Embracing Minimalism.

My bedroom, which doubles as my workspace, is one of the more poorly lit rooms in the house.

A few years ago, I painted the white, dishevelled walls with a refreshing coat of sky blue. The great creaky brown wardrobe was replaced in favour of a more built in style with great white sliding mirror doors. Last year I purchased an attractive white floor lamp which now overlooks my desk and does a super job at flooding the room with some much needed warm light.

Despite all of these changes, it still hasn’t felt like a place where I might feel focussed. If I have any hope of achieving my resolution of ‘less is more’ this year, than I damn well need my focus. As I was searching the interwebs for ideas to make a room look brighter, I came across a suggestion of embracing a more minimalist style.

As I began to clear the many surfaces, shelves and walls in my room, I realised just how many visible signs of diabetes there are scattered everywhere.

The dry blood stains left on my desktop, from every used test strip that I’ve lazily discarded there.

The empty vials of glucose tabs scattered across my bedhead at the most inconvenient of times, that I’ve been simply too lazy to throw away.

The open packets of infusion sets that I leave on my chest of drawers after a site change, just in case I’ve chosen a bad site and require the needle to re-apply it.

The silver box of Nurofen Zavance capsules, that I take on the occasionally bad days where diabetes makes dealing with the normal person stuff a lot harder.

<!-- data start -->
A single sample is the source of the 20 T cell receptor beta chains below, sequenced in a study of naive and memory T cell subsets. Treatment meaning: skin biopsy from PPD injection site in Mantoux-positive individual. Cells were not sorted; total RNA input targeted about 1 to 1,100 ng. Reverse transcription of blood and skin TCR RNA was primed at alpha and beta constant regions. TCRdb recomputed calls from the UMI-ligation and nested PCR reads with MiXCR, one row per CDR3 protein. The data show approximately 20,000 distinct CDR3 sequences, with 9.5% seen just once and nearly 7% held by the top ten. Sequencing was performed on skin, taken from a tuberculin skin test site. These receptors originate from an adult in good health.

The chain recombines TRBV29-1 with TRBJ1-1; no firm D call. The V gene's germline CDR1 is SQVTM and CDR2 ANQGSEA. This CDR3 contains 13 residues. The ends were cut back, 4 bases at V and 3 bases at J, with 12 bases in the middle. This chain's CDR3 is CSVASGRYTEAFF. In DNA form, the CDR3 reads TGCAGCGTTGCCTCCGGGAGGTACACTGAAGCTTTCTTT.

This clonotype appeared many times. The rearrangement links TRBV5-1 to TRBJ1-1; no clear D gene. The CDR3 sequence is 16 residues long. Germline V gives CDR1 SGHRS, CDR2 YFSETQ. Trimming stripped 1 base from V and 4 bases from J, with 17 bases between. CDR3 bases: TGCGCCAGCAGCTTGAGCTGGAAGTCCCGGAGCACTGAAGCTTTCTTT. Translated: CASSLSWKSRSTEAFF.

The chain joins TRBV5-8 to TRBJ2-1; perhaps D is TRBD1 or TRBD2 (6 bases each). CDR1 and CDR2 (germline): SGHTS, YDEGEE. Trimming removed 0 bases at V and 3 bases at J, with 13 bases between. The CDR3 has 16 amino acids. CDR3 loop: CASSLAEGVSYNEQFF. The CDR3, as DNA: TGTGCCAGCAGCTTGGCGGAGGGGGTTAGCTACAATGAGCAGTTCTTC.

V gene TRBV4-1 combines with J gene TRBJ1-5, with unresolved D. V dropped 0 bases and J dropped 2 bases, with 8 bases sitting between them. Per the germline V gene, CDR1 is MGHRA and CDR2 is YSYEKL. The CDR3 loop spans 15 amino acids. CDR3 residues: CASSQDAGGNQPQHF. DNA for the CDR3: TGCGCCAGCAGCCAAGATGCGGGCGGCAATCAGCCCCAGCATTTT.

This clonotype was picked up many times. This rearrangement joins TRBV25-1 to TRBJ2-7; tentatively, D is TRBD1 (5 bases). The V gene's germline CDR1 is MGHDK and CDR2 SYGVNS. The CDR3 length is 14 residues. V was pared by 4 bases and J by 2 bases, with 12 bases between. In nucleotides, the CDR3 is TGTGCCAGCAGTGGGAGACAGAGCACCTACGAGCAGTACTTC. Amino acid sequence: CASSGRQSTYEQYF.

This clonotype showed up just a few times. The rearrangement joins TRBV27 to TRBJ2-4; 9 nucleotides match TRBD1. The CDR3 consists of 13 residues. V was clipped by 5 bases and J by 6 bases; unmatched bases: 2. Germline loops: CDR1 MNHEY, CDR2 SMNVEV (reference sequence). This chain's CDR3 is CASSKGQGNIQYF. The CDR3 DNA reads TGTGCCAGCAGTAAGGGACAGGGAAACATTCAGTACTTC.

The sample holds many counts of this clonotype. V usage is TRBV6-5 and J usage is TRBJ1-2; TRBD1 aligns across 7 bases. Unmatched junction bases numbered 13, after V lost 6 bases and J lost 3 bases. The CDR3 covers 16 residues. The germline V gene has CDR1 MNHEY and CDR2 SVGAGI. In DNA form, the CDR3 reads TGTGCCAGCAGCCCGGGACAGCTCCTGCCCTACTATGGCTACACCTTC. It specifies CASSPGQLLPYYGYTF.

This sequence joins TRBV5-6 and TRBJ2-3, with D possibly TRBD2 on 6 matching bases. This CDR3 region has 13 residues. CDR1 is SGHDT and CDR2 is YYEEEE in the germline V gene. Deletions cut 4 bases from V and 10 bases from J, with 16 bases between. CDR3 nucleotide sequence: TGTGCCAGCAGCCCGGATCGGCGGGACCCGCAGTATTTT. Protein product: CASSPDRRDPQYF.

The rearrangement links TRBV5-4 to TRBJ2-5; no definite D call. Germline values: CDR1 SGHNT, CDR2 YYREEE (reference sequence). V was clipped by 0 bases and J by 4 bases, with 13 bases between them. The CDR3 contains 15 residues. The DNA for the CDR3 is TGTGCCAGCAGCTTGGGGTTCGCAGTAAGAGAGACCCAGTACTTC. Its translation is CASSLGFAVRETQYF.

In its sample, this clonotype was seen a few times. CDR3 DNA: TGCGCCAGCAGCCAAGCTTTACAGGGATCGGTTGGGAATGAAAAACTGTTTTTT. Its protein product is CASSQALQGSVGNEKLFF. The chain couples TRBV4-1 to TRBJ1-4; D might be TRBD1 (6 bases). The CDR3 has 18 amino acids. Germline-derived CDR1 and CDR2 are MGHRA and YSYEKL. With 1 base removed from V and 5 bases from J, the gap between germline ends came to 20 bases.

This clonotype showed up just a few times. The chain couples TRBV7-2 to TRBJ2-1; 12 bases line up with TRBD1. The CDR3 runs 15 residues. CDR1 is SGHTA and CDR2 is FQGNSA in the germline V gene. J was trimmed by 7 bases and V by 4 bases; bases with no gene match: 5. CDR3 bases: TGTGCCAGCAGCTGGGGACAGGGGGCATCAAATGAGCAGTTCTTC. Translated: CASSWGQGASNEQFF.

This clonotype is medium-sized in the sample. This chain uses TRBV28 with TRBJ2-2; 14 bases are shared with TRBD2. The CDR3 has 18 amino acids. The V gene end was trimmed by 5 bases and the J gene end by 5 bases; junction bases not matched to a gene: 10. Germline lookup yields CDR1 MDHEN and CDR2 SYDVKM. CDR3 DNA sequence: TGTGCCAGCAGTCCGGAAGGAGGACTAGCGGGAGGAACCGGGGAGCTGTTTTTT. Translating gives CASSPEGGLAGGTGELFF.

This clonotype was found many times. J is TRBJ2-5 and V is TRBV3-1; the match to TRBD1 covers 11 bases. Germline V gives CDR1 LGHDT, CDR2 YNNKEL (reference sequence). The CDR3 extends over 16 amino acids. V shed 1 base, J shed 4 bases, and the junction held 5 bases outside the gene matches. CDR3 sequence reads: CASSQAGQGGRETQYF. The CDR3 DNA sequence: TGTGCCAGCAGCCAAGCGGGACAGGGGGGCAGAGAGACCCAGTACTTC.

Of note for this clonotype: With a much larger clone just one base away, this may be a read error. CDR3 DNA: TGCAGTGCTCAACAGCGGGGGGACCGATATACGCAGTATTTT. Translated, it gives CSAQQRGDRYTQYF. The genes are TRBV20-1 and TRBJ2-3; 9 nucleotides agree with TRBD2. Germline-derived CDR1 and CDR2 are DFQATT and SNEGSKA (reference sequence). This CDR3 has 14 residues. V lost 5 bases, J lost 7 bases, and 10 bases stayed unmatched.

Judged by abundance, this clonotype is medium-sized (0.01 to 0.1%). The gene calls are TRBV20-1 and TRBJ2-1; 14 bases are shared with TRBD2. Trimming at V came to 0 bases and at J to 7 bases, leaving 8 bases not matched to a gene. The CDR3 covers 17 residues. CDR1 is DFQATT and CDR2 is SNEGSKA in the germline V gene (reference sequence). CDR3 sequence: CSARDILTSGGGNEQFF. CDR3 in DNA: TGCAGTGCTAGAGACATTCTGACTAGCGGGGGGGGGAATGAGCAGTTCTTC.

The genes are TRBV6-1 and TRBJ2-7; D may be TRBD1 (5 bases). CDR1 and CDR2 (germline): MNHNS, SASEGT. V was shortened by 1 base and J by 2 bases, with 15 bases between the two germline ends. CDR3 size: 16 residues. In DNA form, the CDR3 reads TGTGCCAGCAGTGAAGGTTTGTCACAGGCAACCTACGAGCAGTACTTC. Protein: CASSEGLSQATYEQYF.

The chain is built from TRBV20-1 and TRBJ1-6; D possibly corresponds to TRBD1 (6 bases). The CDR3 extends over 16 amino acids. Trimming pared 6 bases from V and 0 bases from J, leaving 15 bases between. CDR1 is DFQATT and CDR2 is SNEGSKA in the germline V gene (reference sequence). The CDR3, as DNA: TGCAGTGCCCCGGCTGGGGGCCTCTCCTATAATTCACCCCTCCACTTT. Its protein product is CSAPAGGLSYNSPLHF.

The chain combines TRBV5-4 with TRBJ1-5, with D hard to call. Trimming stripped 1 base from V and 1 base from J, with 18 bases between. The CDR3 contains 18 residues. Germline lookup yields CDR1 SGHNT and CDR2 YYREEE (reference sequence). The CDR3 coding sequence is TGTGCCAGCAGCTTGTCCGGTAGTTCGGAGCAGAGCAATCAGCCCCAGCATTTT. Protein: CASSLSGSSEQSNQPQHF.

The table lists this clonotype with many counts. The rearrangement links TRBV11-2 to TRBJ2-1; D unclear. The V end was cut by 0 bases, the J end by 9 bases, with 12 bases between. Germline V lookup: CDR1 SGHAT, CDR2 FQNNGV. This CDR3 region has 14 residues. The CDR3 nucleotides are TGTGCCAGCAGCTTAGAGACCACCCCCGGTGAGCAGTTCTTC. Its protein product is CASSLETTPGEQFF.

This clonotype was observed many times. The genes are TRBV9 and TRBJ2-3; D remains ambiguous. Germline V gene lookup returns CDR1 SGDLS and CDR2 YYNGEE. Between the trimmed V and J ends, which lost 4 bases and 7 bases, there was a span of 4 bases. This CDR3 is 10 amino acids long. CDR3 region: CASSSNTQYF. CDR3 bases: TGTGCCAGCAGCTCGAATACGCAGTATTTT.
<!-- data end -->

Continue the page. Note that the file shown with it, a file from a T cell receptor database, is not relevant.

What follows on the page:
The pencil case full of my diabetes travel gear, that I lazily fling atop my chest of drawers the moment I walk in the door.

The meter, test strips and lancing device that sit within easy reach of my bedside at night, but are nothing more than a hindrance to my work vibes during the day.

The notepad on my desktop, filled with some of the most undecipherable diabetes scribble.

The handful of meter batteries on the corner of my bedhead, that I haven’t yet found the time to sort into piles of ones that work and ones that don’t.

The USB wall chargers and bright yellow cables used to charge up diabetes devices, that are then left creeping across the floor for several days to come.

The sight of my hoard of diabetes supplies in my wardrobe, because I’m often too lazy to slide the door back across.

As I look around staring at more wall space, surface space and shelf space, my room suddenly feels so much brighter.

I realise just how suffocating all of those small but visible signs of diabetes made me feel, and I’m vowing to make more of an effort to keep them behind closed doors.